In ancient times they were called Gods unto whom the word of God came [John 10:35], because of which Moses became a God unto Pharoah. The Almighty was not so jealous of His Godly title but that He could say to Moses - "See, I have made thee a God to Pharoah." [Exodus 7:1] And if John's saying be true, God has purposed to make him that overcometh, a pillar in the temple of God, and to "write upon him the name of my God." [Revelation 3:12] "His name shall be in their foreheads." [Revelation 14:1]

This is the hope of all Saints who have a just conception of the future; and why should we not be willing for father Adam to inherit all things, as well as for ourselves? He is the first, the Father of all the human family, and his glory will be above all, for he will be God over all, necessarily, standing as he will through all eternity at the head of those who are the redeemed of his great family. Though all the sons should, through their faithfulness, become Gods, they would still know that the Son was not greater than the Father.

Were we to trace this subject in all its bearings, we should find the principles of the Godhead planted in every righteous and well-organized family upon the earth, and that they only require cultivation to cause their expansion and development to be equal to anything we can now conceive of as adding power and glory to the God of all worlds. The Great Eloheim rules over all worlds. He is God over them, because of His right and power to rule, govern, and control. The exercise of this power is a natural right in the order of Priesthood, which belongs to every Patriarch, or Father, in the human family, so long as he rules subordinately to the laws of Heaven. According to the order of that God by whom we are ruled, a man is not only permitted to hold full jurisdiction over his own family, but he is held responsible for any violation, by them, of the revealed will of Heaven. A man that controls a work, is the only one that can be held responsible for that work. It would be most unjust to require responsibility where there is no power to govern and control. Every man who has a family, and power to control them, is exercising the rights and power of a God, though it may be in a very small capacity. There are two grand principles, by virtue of which all intelligent beings have a legitimate right to govern and hold dominion; these are, by begetting children from their own loins, and by winning the hearts of others to voluntarily desire their righteous exercise of power extended over them. These constitute a sure foundation for an eternal throne - a kingdom as perpetual as God's. No usurped power, to be maintained by the shedding of blood, is connected with such a government. It is upon this foundation that the throne of Michael is established as Father, Patriarch, God; and it is for all his children who come into this world, to learn and fully understand the eternity of that relationship.

Could we view our first Parent in his true position, we should find him acting in a similar capacity to the whole family of man, as each father does to his individual family, controlling, at his pleasure, all things which relate to the great object of their being - their exaltation to thrones and Godlike powers. We can conceive, from Scripture, principle, and analogy, that Adam's watch-care is ever over mankind; that by his own approbation and direction Gospel dispensations have been revealed from heaven to earth in different ages of the world; that he was the first that ever held the keys of Gospel power upon the earth, and by his supervision they have been handed down from age to age, whenever they have been among men; that under his direction a Deluge once swept the earth of the wickedness which was upon it, and laws were given to Israel, as a nation, to lead them to Christ; and that he will in the end call men to judgment for the privileges which have been extended to them in this world.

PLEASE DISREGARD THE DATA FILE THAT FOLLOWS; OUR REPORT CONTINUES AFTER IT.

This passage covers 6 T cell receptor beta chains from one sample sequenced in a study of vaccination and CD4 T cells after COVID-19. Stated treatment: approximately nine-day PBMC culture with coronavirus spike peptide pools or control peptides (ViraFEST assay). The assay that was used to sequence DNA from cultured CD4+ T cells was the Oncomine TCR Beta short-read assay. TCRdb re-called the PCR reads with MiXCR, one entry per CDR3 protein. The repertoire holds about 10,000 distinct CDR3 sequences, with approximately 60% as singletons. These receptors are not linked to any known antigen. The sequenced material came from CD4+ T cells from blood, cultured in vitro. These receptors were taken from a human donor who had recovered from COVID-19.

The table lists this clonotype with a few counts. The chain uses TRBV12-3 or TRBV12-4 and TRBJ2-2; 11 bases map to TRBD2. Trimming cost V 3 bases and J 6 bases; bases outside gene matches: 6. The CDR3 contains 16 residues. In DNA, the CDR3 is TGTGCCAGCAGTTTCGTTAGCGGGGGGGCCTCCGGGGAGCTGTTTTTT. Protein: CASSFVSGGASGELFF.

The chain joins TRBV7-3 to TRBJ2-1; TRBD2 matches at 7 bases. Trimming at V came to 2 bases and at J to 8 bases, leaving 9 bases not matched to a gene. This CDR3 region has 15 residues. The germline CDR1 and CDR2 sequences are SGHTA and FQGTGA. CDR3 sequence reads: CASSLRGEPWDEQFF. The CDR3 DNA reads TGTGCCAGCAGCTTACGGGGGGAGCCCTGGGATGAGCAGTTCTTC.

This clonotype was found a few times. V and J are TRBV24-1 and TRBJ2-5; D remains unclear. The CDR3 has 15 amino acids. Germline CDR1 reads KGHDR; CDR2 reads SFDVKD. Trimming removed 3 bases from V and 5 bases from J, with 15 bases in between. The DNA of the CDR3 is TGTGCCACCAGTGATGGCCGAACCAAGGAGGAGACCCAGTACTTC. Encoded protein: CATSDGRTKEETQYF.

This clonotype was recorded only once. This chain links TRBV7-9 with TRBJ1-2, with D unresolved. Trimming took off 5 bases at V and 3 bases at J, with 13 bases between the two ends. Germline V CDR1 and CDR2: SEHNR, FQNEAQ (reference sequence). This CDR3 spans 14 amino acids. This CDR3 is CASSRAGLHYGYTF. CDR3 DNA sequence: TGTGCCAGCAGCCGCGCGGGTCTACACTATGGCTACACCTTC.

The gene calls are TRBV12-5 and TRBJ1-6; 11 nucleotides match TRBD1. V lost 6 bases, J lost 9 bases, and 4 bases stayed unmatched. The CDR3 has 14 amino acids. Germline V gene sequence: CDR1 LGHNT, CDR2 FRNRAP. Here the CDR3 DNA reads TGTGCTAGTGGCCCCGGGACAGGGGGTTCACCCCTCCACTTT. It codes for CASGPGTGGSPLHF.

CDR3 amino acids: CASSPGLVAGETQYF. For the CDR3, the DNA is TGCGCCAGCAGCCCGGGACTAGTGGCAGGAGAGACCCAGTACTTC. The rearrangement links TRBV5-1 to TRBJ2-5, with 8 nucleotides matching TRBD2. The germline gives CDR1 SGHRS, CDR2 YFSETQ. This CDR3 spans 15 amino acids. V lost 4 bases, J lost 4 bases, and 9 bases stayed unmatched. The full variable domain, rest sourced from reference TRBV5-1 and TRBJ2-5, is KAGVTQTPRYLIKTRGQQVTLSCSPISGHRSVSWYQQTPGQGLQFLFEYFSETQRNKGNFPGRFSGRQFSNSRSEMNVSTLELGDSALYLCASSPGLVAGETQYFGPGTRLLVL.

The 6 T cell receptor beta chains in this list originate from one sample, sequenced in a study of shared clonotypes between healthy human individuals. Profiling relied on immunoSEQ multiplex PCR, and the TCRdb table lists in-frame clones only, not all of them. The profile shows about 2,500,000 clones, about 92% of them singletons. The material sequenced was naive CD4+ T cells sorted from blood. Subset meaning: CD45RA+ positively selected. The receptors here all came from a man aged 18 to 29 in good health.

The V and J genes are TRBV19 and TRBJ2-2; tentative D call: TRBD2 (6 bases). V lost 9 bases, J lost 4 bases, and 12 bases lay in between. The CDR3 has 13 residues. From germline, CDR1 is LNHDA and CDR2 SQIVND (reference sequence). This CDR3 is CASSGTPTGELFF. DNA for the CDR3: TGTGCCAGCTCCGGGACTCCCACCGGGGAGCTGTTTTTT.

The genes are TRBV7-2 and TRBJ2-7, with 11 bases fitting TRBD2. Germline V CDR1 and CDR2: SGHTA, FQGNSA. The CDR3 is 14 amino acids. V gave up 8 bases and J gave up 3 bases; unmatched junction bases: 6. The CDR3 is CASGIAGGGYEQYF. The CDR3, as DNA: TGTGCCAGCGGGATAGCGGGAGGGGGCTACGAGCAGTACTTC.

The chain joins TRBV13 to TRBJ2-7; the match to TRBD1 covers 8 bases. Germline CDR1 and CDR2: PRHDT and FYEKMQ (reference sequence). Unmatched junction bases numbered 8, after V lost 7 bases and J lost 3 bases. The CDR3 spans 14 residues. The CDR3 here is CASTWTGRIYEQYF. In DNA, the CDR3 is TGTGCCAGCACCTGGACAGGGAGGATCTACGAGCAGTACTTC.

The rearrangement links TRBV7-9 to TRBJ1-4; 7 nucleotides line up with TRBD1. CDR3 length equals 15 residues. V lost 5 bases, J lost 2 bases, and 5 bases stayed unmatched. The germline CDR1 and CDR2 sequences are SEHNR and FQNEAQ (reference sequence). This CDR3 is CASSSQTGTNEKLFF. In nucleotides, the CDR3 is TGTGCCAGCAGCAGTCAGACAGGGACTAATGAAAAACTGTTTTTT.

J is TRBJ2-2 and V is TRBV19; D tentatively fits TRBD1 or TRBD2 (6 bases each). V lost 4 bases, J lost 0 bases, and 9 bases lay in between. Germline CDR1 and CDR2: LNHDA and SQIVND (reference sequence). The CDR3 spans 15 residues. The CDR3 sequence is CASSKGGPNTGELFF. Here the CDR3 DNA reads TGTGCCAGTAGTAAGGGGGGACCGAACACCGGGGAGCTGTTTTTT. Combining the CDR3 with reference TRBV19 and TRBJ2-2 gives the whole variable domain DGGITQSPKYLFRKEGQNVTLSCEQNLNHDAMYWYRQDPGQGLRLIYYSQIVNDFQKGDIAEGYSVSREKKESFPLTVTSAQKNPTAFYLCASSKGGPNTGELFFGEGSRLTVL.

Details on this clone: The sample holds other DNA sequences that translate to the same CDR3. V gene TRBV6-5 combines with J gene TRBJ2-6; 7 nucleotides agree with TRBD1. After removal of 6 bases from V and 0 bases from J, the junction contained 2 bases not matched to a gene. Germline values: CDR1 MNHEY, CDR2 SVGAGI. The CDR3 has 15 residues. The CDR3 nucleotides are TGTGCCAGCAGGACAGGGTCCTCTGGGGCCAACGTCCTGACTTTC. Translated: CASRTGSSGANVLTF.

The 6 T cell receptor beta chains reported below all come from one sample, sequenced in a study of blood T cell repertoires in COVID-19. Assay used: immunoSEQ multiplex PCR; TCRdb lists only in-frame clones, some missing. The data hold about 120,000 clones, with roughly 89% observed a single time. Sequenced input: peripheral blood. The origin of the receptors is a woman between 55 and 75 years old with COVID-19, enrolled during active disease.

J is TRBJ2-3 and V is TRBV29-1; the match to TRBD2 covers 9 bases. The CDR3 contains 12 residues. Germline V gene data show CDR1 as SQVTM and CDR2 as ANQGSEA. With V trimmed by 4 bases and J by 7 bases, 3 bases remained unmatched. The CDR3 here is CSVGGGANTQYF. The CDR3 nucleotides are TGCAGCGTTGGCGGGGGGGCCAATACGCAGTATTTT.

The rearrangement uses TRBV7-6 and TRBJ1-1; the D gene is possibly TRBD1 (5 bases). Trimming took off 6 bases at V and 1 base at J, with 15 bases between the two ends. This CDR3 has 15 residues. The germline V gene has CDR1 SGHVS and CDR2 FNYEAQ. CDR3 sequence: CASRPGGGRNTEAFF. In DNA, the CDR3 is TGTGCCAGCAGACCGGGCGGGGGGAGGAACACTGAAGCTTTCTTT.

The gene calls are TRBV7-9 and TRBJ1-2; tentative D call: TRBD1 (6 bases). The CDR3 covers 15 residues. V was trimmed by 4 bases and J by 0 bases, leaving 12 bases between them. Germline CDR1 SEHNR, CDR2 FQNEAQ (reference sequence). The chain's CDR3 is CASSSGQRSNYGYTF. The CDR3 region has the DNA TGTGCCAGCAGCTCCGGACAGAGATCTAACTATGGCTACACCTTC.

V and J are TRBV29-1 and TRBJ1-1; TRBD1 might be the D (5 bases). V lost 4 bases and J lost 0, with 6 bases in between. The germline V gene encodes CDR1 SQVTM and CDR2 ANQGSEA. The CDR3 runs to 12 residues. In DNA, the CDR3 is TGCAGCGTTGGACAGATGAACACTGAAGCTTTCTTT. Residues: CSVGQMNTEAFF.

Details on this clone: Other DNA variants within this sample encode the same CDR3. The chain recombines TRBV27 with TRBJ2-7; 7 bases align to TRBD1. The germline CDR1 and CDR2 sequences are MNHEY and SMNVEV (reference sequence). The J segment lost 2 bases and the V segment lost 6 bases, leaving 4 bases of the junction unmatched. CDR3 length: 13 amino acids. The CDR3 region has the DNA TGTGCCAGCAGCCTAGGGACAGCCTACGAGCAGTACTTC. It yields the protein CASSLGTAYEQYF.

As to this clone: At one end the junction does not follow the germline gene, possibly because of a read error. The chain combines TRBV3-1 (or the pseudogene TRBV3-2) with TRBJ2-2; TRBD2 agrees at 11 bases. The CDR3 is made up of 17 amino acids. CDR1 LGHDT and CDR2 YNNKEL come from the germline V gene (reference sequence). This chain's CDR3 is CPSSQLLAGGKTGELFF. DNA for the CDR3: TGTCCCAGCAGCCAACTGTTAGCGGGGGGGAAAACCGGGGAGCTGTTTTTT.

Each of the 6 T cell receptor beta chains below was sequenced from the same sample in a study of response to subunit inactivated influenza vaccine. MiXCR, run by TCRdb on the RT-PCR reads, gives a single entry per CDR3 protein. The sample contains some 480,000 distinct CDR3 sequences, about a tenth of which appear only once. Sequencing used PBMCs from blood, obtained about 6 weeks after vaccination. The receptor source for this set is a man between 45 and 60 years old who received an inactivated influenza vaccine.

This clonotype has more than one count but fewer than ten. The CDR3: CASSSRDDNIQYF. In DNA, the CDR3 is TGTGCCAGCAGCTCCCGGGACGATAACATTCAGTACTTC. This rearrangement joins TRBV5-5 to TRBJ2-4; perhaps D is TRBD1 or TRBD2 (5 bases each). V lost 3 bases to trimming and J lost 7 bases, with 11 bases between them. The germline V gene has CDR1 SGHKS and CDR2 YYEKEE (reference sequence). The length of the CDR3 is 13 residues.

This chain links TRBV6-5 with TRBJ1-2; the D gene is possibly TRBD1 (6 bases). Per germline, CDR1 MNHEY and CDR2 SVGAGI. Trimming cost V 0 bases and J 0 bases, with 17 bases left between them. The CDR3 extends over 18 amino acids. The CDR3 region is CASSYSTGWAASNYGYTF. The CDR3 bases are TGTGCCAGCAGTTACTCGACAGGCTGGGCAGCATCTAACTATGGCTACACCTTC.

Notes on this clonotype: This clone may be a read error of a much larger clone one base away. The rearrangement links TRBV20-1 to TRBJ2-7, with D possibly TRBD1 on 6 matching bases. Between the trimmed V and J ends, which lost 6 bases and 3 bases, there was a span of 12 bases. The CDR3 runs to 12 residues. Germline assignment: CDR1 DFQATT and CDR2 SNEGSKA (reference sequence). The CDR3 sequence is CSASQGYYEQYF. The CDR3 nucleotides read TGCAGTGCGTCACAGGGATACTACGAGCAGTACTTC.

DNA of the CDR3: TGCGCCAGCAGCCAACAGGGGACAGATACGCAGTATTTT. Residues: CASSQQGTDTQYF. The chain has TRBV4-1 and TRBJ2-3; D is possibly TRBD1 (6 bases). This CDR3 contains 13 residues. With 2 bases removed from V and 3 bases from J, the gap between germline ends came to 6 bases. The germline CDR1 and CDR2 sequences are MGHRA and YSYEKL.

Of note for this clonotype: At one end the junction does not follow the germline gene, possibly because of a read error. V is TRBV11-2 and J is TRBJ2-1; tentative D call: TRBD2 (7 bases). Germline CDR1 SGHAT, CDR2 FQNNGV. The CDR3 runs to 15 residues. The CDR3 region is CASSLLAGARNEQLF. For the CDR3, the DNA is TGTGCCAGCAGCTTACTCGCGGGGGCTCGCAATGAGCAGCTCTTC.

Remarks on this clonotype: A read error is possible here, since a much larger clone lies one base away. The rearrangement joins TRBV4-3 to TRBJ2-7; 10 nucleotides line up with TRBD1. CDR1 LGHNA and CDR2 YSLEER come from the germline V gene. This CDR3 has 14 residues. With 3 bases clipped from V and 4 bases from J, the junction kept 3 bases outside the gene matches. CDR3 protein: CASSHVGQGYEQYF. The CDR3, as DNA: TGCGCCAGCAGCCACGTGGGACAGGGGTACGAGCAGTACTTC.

Hear what the Prophet Daniel says upon this subject - "I beheld till the thrones were cast down, and the Ancient of days (Adam) did sit, whose garment was white as snow, and the hair of his head like pure wool; his throne was like the fiery flame, and his wheels as burning fire. A fiery stream issued and came forth from before him; thousand thousands ministered unto him, and ten thousand times ten thousand stood before him; the judgment was set, and the books were opened. . . . . . . . And behold, one like the Son of Man came with the clouds of heaven, and came to the Ancient of Days, and they brought him near before him. And there was given him dominion, and glory, and a kingdom, that all people, nations, and languages should serve him; his dominion is an everlasting dominion, which shall not pass away, and his kingdom that which shall not be destroyed." - (Dan. vii. 9, 10, 13, 14.)

Again, the word of the Lord through the Prophet Joseph, gives additional importance, if possible, to the part which Adam acts relating to his children, which reads as follows - "But, behold, verily I say unto you, before the earth shall pass away, Michael, mine archangel, shall sound his trump, and then shall all the dead awake, for their graves shall be opened, and they shall come forth; yea, even all." [D&C 29:26]